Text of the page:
Organization of Forces

1-13. The commander envisioning a single envelopment organizes the friendly force to perform two primary tasks: fixing the enemy force in its current location and conducting the envelopment. The commander also allocates forces to conduct necessary shaping operations, such as reconnaissance, security, reserve, and sustaining tasks. The force conducting the envelopment normally conducts the decisive operation by attacking an assailable enemy flank and avoiding the enemy’s main strength en route to the objective. The fixing force conducting the shaping operations normally conducts a frontal attack to fix enemy forces in their current positions to prevent their escape and reduce their capability to react against the enveloping force. A commander executing a double envelopment organizes the friendly forces to conduct two enveloping operations and allocates the minimum combat power to shaping operations required to conduct the fix tasks in addition to reconnaissance, security, reserve, and sustaining tasks. The commander typically designates the more important of the two enveloping forces as the main effort for resources. The main effort is a designated subordinate unit whose mission at a given point in time is most critical to overall mission success (ADRP 3-0).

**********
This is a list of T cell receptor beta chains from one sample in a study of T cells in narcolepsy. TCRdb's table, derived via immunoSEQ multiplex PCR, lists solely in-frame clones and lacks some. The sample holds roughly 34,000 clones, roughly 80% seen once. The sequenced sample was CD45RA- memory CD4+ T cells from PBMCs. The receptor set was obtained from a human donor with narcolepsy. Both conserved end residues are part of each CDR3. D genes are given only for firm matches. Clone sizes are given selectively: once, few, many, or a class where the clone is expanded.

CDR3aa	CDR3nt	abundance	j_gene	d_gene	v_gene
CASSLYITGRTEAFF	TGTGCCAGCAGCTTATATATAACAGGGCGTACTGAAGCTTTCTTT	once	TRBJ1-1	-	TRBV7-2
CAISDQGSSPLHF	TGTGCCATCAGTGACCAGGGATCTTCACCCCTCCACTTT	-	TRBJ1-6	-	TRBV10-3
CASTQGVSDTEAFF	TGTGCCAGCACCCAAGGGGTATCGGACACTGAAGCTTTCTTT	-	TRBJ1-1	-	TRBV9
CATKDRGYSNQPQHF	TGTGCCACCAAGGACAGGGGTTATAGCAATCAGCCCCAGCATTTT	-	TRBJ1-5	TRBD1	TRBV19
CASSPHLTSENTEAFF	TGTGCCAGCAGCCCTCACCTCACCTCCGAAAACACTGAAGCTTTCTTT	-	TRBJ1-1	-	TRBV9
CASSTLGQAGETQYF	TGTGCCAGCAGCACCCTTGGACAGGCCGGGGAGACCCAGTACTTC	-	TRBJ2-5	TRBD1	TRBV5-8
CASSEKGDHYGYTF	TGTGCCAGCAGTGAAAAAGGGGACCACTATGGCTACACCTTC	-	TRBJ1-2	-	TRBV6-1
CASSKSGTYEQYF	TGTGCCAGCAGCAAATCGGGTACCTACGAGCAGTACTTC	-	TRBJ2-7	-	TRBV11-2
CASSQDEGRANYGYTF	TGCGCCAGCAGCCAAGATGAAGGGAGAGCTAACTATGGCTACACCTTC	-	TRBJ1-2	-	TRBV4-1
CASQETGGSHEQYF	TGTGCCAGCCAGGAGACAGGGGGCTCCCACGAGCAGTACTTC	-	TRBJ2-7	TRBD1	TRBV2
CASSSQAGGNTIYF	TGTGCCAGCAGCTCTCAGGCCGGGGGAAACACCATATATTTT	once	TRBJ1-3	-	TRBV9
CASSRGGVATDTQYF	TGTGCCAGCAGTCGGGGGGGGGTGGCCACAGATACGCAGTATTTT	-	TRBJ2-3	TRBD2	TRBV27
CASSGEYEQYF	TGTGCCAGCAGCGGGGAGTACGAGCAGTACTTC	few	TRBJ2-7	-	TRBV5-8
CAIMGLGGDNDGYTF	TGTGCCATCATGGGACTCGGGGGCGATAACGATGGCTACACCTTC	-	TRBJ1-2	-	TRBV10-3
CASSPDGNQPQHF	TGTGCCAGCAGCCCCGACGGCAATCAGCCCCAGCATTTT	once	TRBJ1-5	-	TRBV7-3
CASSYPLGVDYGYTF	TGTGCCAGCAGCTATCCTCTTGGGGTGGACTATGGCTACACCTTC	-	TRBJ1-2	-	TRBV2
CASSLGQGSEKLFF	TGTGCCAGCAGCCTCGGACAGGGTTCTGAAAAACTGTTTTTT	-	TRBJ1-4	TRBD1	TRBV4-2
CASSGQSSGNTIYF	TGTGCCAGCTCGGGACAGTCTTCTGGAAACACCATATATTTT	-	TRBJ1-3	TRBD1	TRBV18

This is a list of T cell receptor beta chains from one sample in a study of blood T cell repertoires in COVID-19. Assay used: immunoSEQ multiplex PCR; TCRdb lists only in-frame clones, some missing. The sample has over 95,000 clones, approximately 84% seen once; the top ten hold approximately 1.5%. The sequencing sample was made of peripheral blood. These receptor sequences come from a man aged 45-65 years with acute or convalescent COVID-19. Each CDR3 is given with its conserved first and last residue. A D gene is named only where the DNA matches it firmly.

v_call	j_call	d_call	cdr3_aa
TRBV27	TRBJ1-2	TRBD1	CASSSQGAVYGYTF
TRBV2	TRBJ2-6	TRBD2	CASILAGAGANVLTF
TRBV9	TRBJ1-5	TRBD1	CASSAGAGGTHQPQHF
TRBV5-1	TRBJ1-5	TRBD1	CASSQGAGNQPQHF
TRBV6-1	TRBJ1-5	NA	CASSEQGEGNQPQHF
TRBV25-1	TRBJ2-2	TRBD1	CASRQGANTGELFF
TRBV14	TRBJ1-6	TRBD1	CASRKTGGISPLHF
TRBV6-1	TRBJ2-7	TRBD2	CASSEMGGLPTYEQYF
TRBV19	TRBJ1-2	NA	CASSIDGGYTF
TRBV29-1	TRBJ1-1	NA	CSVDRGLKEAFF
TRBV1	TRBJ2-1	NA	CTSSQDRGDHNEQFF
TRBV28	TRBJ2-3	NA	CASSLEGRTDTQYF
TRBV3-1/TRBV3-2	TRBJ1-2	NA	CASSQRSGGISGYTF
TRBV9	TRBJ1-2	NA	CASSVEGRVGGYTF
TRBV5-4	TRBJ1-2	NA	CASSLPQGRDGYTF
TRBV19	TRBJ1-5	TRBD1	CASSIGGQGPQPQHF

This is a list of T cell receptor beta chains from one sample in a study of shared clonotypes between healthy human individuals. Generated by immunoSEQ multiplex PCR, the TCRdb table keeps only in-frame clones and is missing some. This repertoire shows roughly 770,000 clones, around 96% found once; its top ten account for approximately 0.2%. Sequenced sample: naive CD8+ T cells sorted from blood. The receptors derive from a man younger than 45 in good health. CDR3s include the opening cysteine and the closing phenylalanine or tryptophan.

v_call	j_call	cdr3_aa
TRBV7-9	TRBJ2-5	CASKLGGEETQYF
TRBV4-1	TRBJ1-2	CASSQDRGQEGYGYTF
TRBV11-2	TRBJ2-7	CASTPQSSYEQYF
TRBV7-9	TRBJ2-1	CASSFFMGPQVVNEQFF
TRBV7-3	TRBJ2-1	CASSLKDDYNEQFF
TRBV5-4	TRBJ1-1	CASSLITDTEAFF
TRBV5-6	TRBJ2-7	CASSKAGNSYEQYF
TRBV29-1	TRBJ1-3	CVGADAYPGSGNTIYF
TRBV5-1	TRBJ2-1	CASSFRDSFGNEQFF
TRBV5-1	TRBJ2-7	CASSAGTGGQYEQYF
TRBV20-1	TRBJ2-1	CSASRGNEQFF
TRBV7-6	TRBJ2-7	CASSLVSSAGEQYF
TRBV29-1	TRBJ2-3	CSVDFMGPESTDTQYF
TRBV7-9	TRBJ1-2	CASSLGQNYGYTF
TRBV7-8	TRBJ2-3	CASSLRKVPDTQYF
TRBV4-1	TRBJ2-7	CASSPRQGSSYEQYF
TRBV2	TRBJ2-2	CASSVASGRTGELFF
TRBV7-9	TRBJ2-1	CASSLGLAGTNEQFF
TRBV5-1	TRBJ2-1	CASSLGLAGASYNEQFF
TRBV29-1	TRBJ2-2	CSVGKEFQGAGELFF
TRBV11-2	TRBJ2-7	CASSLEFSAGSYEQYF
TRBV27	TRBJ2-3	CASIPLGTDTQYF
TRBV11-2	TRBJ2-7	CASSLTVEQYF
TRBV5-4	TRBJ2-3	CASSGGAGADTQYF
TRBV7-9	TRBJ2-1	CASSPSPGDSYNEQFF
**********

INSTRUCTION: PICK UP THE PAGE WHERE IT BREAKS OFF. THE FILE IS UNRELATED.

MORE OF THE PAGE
Control Measures

1-14. The commander, at a minimum, designates AOs for each unit participating in the envelopment by using boundaries. The commander also designates phase lines (PLs), support by fire and attack by fire positions, contact points, and appropriate fire coordination measures, such as a restrictive fire line or boundary between converging forces, and any other control measures necessary to control the envelopment. Figure 1-3 is an example of control measures used when conducting a single envelopment.


Figure 1-3. Example envelopment control measures

Planning an Envelopment

1-15. Successful envelopment planning depends on knowing and understanding the enemy and its capabilities. The commander seeks to maneuver the enveloping force around or over the enemy’s main defenses to secure objectives on the enemy’s flank or rear. From those objectives the enveloping force can use its positional advantage to employ superior combat power against a defending enemy oriented in the wrong direction. The commander uses intelligence assets and personnel to determine the disposition and capabilities of enemy forces to detect and react to their operations.